The Knesset on Wednesday voted in favor of extending the Tal Law, which allows yeshiva students to postpone their military service until the age of 22.
The law was approved by 56 Knesset members and opposed by nine. Two MKs abstained in the vote.
The vote took place a week after the Knesset's Foreign Affairs and Defense Committee recommended that the law be extended by five years.
Following the vote, the Meretz faction announced that "this is a shameful surrender by the government to the haredi parties, although it is completely clear that this law does not hold any opportunity for equality in terms of military service.
"This government, which is trying so hard to weaken the High Court, is now asking the same High Court to do its unpleasant job and help continue its paralysis in the face of the haredim."
The faction also announced that four of its members plan to petition the High Court against the law.
The government voted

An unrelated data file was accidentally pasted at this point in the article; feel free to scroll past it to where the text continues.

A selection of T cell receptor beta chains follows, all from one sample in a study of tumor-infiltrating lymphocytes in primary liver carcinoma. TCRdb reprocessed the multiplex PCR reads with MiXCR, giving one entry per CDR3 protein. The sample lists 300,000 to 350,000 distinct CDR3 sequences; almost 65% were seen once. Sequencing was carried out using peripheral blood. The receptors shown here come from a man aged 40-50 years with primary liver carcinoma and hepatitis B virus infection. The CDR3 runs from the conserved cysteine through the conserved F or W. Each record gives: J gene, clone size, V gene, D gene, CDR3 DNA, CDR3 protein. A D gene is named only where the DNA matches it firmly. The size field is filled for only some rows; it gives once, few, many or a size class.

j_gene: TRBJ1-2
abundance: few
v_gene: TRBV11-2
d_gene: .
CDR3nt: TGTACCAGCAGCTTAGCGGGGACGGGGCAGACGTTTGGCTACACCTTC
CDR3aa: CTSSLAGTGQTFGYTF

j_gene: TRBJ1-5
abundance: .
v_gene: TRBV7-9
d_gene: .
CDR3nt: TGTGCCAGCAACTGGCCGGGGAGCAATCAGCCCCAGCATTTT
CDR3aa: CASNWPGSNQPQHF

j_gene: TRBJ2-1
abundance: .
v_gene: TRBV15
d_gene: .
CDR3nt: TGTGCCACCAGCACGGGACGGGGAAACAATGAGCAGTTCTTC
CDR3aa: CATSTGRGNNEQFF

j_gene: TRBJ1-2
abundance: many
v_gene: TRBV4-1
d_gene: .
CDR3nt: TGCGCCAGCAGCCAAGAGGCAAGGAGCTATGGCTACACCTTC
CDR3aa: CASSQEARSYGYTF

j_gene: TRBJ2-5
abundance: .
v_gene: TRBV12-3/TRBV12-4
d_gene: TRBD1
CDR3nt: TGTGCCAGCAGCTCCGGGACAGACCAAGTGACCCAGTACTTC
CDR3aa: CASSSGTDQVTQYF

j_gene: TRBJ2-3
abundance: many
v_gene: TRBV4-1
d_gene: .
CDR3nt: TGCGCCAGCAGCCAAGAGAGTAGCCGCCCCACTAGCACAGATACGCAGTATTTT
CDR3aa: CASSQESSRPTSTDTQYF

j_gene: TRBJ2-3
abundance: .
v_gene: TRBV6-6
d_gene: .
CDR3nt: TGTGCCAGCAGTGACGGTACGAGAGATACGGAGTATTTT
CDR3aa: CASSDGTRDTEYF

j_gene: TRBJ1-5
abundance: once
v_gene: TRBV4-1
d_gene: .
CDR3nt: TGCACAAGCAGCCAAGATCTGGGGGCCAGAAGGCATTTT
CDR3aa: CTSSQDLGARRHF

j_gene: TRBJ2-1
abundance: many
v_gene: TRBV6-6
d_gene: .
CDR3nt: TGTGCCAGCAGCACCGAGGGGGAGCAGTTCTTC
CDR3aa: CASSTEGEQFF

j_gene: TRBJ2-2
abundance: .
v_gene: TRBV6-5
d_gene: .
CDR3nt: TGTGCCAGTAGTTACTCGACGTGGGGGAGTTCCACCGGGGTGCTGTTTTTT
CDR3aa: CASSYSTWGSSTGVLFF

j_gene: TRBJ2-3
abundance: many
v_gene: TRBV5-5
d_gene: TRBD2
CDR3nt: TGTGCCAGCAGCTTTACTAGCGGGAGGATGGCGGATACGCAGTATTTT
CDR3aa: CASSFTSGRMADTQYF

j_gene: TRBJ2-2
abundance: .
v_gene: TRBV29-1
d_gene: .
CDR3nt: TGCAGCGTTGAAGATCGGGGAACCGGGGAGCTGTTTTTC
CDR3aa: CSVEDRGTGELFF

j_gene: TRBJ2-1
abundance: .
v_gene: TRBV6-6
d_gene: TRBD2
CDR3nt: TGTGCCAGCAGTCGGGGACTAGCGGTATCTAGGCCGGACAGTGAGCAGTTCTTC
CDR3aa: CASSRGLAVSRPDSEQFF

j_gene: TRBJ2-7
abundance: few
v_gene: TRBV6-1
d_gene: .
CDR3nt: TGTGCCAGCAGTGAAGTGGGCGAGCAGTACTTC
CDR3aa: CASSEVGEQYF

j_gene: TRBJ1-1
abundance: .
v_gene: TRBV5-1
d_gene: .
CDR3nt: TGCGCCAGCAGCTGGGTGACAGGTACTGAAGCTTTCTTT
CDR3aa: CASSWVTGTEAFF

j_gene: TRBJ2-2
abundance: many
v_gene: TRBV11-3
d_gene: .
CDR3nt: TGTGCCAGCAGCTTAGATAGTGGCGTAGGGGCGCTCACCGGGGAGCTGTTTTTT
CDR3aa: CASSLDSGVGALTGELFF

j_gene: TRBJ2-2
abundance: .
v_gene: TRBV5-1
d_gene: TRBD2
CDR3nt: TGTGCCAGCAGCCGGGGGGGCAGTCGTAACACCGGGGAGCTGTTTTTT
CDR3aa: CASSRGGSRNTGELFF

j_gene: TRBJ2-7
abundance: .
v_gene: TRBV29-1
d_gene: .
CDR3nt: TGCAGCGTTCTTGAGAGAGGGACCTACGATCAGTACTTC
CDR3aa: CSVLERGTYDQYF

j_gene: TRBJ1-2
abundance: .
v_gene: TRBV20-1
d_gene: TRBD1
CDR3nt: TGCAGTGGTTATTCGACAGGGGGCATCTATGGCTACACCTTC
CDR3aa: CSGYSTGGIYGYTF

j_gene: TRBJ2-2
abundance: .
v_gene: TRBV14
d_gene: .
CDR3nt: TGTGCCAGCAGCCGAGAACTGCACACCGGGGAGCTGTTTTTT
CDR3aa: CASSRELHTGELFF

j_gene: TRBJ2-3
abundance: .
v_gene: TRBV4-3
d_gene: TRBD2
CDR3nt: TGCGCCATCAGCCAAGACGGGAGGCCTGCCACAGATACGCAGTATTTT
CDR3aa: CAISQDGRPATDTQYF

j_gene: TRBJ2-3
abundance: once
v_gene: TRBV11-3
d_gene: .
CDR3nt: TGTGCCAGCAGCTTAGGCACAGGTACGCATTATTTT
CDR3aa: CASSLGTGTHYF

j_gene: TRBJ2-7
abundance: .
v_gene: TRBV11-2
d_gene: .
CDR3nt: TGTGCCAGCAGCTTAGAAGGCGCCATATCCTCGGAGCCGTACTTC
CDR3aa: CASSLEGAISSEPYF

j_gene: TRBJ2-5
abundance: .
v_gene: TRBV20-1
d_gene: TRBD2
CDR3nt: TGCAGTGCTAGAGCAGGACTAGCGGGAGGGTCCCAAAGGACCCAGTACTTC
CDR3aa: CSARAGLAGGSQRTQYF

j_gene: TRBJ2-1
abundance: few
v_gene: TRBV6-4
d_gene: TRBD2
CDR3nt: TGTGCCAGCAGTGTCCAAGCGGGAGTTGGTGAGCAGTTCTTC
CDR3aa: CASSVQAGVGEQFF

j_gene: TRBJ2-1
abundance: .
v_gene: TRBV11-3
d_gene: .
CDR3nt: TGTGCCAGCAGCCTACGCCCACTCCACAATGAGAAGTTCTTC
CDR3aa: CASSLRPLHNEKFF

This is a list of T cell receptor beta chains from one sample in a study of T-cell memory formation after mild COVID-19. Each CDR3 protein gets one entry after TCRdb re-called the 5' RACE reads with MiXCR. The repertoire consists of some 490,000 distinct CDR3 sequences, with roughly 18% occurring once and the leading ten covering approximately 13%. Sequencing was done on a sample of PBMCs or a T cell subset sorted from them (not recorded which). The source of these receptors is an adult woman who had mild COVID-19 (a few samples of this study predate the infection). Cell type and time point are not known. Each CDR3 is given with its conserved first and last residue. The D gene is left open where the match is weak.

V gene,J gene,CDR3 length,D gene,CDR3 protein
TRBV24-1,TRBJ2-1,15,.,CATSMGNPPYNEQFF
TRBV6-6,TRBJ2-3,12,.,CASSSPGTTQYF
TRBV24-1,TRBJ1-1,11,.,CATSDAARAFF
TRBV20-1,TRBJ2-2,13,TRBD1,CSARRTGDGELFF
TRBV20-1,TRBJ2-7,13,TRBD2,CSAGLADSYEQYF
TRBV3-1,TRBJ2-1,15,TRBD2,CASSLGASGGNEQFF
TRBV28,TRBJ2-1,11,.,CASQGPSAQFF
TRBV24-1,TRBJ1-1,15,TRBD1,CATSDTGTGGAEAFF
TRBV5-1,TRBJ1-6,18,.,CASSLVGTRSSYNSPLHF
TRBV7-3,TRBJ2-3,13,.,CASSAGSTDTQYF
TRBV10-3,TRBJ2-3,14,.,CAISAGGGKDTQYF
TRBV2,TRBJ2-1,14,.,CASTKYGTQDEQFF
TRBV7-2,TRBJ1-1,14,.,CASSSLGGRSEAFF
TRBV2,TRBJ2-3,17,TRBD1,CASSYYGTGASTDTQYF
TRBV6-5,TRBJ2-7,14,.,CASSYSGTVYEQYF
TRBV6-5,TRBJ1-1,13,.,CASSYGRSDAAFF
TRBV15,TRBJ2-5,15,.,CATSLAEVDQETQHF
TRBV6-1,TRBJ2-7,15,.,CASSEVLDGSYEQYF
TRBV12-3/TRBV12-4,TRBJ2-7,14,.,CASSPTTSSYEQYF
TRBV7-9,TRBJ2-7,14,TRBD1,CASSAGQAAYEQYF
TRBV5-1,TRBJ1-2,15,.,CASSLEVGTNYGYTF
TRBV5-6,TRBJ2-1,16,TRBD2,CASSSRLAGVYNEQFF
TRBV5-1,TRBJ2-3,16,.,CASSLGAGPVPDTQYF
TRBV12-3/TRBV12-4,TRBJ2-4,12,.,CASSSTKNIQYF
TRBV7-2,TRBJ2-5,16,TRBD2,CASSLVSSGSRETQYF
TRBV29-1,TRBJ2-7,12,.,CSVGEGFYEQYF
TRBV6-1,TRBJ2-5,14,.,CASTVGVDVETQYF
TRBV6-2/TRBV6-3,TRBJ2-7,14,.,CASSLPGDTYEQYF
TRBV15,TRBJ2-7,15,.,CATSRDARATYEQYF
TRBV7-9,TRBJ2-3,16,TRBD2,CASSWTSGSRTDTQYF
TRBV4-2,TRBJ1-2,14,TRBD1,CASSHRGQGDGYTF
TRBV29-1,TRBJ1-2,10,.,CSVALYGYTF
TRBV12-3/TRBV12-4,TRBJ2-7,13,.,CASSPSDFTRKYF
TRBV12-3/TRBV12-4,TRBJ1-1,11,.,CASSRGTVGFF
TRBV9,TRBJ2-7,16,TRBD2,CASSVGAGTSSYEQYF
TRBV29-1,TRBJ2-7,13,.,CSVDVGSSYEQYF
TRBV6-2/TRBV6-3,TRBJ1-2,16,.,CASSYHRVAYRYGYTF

in favor of extending the law in February. Twenty-one ministers voted in favor of the extension, while Justice Minister Daniel Friedmann was the only one who abstained.
The Tal Law was approved by the Knesset about five years ago. According to the law, 18-year-old yeshiva students will be allowed to postpone their military service every year until the age of 22, when they will be allowed to work or study for a year outside the yeshiva without joining the army.
After that year, each yeshiva student can choose between returning to the yeshiva or joining the workforce and serving in the army in accordance with his marital status, or perform national service for a year and a half.